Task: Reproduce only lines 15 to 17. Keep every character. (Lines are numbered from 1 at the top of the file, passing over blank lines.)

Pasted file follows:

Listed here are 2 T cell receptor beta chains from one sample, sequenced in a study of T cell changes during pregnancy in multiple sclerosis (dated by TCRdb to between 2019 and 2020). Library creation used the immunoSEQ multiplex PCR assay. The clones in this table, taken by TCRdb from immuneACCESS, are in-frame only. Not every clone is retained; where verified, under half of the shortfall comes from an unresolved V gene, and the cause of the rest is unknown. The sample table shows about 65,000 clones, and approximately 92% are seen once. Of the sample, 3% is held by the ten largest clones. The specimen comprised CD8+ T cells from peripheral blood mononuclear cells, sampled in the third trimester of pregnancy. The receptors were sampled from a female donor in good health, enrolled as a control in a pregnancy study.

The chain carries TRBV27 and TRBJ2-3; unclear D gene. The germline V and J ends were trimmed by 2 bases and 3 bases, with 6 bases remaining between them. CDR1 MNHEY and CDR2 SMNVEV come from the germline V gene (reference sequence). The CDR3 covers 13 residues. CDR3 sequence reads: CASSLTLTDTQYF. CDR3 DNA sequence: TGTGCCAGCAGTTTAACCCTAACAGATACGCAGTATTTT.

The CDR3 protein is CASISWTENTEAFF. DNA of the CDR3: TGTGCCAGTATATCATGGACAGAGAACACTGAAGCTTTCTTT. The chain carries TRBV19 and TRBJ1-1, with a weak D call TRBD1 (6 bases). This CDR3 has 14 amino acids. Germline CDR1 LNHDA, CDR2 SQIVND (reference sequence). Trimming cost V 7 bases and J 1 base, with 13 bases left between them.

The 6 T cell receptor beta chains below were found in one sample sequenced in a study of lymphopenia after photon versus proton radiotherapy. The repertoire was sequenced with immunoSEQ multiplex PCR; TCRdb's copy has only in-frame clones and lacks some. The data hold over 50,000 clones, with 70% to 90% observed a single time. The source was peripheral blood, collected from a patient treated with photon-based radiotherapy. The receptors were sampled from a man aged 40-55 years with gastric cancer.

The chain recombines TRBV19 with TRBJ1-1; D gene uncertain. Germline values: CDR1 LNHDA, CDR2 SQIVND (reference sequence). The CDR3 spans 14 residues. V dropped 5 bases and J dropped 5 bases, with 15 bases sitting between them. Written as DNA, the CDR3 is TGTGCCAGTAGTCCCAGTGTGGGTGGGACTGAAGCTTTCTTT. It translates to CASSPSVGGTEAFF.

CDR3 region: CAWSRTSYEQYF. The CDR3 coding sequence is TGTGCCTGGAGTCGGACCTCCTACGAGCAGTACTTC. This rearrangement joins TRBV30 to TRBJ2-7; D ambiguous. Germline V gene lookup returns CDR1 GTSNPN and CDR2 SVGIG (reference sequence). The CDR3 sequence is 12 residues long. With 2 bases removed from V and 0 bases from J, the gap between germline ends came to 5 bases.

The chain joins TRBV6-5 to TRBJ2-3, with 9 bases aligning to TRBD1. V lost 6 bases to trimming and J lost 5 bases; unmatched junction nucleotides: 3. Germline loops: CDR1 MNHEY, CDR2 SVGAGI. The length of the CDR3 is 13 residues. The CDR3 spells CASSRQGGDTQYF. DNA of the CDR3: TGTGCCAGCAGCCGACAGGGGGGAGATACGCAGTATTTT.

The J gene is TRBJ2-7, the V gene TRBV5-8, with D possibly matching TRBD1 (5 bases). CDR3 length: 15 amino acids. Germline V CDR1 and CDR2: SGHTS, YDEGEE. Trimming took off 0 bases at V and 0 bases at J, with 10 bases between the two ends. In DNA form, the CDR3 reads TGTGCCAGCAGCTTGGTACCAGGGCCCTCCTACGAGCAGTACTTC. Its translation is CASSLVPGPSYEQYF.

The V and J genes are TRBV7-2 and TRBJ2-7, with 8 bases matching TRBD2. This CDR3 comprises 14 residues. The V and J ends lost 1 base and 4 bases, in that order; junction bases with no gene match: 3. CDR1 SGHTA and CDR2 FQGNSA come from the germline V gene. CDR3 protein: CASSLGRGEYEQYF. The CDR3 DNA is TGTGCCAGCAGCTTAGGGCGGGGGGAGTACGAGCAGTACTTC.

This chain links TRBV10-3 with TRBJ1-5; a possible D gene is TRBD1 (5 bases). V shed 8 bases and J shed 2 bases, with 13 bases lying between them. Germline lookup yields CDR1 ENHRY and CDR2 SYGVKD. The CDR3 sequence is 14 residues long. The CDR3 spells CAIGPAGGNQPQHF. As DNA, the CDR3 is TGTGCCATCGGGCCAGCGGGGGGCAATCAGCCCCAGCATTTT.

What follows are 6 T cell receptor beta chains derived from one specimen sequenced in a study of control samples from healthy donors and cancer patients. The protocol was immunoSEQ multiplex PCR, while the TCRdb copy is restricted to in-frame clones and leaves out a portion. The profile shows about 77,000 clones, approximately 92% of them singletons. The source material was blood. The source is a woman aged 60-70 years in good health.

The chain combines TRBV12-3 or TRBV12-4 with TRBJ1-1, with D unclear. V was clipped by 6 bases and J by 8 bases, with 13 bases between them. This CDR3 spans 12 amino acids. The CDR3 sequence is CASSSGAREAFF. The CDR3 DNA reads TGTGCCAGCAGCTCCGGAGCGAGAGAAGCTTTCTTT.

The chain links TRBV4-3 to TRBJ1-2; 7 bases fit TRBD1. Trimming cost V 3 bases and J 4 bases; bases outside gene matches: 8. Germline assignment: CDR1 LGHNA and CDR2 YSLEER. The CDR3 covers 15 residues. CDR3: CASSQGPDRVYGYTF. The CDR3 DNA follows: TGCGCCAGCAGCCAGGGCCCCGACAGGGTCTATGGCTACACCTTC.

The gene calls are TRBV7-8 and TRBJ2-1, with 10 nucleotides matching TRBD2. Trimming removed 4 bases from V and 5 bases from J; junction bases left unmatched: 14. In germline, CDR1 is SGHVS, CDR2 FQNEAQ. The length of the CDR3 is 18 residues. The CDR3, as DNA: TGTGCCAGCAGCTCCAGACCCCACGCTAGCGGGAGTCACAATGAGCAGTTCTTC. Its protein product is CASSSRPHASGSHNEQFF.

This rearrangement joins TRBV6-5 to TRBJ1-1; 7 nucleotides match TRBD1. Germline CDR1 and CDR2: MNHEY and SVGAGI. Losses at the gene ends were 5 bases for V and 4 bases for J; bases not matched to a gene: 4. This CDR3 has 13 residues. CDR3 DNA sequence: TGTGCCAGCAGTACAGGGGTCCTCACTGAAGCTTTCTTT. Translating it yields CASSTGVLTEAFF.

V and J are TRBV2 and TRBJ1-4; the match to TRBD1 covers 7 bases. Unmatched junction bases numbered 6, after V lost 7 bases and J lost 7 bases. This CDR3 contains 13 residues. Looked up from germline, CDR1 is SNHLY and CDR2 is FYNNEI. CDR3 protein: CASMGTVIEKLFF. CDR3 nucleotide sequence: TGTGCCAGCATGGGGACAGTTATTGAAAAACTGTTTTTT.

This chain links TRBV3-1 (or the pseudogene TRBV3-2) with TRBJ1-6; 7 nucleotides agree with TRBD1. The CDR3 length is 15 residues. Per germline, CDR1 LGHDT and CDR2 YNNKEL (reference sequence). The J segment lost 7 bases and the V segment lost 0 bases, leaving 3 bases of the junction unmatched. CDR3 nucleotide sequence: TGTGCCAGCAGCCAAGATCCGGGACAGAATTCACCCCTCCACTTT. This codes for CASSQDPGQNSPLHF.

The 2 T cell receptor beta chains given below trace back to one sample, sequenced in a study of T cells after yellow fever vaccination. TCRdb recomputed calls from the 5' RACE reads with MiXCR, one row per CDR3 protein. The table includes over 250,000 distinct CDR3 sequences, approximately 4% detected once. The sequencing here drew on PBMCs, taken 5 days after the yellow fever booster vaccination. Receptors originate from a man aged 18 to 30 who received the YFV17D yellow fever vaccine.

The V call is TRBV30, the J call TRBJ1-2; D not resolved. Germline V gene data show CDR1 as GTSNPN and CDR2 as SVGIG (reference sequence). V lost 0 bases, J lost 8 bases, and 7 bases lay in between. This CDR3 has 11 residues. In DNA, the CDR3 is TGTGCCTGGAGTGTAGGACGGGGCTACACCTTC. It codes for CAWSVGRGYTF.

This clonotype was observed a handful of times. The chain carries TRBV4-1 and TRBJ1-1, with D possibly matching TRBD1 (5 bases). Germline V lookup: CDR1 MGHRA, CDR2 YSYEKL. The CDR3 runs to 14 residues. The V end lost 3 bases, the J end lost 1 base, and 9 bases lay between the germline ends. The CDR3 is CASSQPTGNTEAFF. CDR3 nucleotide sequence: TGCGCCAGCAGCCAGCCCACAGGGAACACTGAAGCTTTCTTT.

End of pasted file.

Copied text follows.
This rearrangement joins TRBV6-5 to TRBJ1-1; 7 nucleotides match TRBD1. Germline CDR1 and CDR2: MNHEY and SVGAGI. Losses at the gene ends were 5 bases for V and 4 bases for J; bases not matched to a gene: 4. This CDR3 has 13 residues. CDR3 DNA sequence: TGTGCCAGCAGTACAGGGGTCCTCACTGAAGCTTTCTTT. Translating it yields CASSTGVLTEAFF.

V and J are TRBV2 and TRBJ1-4; the match to TRBD1 covers 7 bases. Unmatched junction bases numbered 6, after V lost 7 bases and J lost 7 bases. This CDR3 contains 13 residues. Looked up from germline, CDR1 is SNHLY and CDR2 is FYNNEI. CDR3 protein: CASMGTVIEKLFF. CDR3 nucleotide sequence: TGTGCCAGCATGGGGACAGTTATTGAAAAACTGTTTTTT.

This chain links TRBV3-1 (or the pseudogene TRBV3-2) with TRBJ1-6; 7 nucleotides agree with TRBD1. The CDR3 length is 15 residues. Per germline, CDR1 LGHDT and CDR2 YNNKEL (reference sequence). The J segment lost 7 bases and the V segment lost 0 bases, leaving 3 bases of the junction unmatched. CDR3 nucleotide sequence: TGTGCCAGCAGCCAAGATCCGGGACAGAATTCACCCCTCCACTTT. This codes for CASSQDPGQNSPLHF.